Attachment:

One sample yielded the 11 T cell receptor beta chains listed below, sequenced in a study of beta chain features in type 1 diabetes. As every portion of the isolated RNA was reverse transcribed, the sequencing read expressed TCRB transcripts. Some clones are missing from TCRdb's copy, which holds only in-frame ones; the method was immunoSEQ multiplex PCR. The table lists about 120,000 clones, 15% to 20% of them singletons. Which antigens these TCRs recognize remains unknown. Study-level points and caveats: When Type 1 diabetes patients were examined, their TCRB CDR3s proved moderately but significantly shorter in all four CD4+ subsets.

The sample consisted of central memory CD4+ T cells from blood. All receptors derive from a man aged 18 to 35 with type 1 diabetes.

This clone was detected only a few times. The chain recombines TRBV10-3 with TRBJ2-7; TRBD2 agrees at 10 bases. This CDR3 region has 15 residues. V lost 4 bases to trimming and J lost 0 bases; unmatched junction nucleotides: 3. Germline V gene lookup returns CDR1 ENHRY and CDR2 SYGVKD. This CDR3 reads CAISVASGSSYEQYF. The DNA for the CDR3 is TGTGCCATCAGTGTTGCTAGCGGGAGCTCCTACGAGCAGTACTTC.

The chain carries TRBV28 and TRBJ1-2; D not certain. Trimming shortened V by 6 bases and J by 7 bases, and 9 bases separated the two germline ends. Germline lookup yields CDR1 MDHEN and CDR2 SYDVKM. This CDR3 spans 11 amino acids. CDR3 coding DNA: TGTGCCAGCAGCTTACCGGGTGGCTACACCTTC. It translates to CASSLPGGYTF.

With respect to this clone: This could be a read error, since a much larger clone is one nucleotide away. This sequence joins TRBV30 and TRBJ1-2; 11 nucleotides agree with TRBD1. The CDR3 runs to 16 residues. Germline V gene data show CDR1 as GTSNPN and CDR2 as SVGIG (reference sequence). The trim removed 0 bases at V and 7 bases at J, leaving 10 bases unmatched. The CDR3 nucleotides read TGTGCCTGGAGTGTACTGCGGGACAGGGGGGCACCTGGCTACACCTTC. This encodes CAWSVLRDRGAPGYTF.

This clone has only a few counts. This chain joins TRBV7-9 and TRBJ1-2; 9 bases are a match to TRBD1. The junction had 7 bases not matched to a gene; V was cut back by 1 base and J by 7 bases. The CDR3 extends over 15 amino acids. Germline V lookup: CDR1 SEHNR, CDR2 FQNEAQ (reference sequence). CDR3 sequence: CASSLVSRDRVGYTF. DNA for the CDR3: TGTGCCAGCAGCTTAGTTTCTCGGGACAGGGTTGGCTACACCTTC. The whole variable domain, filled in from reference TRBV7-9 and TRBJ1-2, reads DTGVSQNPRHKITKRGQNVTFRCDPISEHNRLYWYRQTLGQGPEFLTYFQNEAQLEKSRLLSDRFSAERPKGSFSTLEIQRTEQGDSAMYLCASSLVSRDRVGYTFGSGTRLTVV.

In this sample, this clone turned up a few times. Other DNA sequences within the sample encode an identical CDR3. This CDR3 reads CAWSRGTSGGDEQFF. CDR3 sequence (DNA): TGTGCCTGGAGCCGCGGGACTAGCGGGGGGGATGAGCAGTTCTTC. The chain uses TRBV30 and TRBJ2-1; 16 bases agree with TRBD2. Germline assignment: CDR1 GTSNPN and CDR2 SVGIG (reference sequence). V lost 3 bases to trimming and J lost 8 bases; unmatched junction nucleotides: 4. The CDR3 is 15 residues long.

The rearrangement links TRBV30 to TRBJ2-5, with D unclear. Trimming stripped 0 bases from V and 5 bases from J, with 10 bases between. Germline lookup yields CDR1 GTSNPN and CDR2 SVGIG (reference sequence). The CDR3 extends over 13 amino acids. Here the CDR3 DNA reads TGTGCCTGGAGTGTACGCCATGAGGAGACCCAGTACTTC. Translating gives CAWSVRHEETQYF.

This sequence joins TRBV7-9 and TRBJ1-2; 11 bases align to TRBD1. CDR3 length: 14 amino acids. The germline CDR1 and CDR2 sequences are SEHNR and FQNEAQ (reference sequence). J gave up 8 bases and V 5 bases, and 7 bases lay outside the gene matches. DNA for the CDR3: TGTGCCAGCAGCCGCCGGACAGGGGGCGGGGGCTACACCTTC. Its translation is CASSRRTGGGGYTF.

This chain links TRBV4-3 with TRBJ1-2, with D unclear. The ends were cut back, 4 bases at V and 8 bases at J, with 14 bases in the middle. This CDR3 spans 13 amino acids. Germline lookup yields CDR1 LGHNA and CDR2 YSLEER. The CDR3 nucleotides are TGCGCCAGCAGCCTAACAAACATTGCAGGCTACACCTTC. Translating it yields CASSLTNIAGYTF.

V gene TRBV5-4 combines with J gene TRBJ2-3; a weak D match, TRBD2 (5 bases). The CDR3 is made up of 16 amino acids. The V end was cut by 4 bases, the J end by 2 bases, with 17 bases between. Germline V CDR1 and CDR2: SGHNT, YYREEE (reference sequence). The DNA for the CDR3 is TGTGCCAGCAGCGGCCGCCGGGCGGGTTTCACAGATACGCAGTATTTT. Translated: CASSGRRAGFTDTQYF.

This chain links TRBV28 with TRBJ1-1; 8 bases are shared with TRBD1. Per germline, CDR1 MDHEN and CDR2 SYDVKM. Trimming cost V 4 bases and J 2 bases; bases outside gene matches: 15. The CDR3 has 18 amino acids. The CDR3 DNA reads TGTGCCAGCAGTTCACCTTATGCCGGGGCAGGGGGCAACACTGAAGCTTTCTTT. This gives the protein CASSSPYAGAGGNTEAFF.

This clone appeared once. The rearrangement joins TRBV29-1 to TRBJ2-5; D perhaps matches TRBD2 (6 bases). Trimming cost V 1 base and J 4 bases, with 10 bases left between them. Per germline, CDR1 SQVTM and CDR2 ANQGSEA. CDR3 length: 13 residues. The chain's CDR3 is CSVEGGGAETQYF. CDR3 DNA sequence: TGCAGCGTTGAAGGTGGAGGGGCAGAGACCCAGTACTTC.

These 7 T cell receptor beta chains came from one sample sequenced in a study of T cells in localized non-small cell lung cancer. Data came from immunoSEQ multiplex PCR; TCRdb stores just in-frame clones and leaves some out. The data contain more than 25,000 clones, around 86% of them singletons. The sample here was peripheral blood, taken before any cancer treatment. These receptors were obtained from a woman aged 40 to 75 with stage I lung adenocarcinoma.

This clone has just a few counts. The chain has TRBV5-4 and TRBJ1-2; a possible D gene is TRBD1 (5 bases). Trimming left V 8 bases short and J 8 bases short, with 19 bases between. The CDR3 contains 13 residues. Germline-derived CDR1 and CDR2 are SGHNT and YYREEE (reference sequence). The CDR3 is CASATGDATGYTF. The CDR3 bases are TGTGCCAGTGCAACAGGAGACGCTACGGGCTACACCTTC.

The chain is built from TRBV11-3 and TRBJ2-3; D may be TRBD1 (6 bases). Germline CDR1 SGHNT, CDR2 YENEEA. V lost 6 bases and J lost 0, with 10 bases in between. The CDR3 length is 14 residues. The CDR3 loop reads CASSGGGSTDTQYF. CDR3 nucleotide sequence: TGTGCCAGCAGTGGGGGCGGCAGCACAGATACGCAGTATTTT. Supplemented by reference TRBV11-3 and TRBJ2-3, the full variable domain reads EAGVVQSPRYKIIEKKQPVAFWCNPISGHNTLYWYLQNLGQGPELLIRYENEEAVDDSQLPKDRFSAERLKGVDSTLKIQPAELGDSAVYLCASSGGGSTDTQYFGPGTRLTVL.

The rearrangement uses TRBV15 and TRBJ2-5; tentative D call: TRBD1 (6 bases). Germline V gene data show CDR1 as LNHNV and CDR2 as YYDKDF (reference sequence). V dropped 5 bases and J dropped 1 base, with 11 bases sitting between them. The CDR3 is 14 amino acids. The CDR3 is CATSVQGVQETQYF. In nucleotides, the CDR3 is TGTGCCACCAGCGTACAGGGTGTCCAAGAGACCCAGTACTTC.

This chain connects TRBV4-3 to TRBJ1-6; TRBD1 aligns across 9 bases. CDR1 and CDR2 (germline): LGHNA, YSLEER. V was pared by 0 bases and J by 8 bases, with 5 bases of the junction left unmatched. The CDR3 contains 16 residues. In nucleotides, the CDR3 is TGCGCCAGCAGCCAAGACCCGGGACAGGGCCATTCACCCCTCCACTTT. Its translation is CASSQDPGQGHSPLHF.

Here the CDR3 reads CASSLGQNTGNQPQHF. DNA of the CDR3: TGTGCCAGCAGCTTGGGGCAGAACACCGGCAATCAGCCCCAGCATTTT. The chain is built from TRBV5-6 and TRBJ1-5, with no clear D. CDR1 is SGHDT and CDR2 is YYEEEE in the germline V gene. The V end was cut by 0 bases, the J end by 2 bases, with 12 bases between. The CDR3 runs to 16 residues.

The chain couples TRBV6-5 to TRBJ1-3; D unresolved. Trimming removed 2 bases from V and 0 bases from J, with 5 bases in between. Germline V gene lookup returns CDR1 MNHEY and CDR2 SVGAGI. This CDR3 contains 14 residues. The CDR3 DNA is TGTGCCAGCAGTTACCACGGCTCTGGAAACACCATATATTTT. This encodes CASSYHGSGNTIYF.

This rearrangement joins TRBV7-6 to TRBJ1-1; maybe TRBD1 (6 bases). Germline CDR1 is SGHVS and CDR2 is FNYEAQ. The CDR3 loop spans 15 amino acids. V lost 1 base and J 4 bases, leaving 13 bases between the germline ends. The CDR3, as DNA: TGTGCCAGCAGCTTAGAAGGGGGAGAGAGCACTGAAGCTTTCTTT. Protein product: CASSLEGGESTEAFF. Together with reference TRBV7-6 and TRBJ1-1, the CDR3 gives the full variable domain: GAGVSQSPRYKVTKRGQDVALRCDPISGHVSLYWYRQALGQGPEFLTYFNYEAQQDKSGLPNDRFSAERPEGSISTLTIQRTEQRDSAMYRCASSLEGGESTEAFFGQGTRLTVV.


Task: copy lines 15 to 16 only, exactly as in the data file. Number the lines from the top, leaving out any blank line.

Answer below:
This clone has just a few counts. The chain has TRBV5-4 and TRBJ1-2; a possible D gene is TRBD1 (5 bases). Trimming left V 8 bases short and J 8 bases short, with 19 bases between. The CDR3 contains 13 residues. Germline-derived CDR1 and CDR2 are SGHNT and YYREEE (reference sequence). The CDR3 is CASATGDATGYTF. The CDR3 bases are TGTGCCAGTGCAACAGGAGACGCTACGGGCTACACCTTC.

The chain is built from TRBV11-3 and TRBJ2-3; D may be TRBD1 (6 bases). Germline CDR1 SGHNT, CDR2 YENEEA. V lost 6 bases and J lost 0, with 10 bases in between. The CDR3 length is 14 residues. The CDR3 loop reads CASSGGGSTDTQYF. CDR3 nucleotide sequence: TGTGCCAGCAGTGGGGGCGGCAGCACAGATACGCAGTATTTT. Supplemented by reference TRBV11-3 and TRBJ2-3, the full variable domain reads EAGVVQSPRYKIIEKKQPVAFWCNPISGHNTLYWYLQNLGQGPELLIRYENEEAVDDSQLPKDRFSAERLKGVDSTLKIQPAELGDSAVYLCASSGGGSTDTQYFGPGTRLTVL.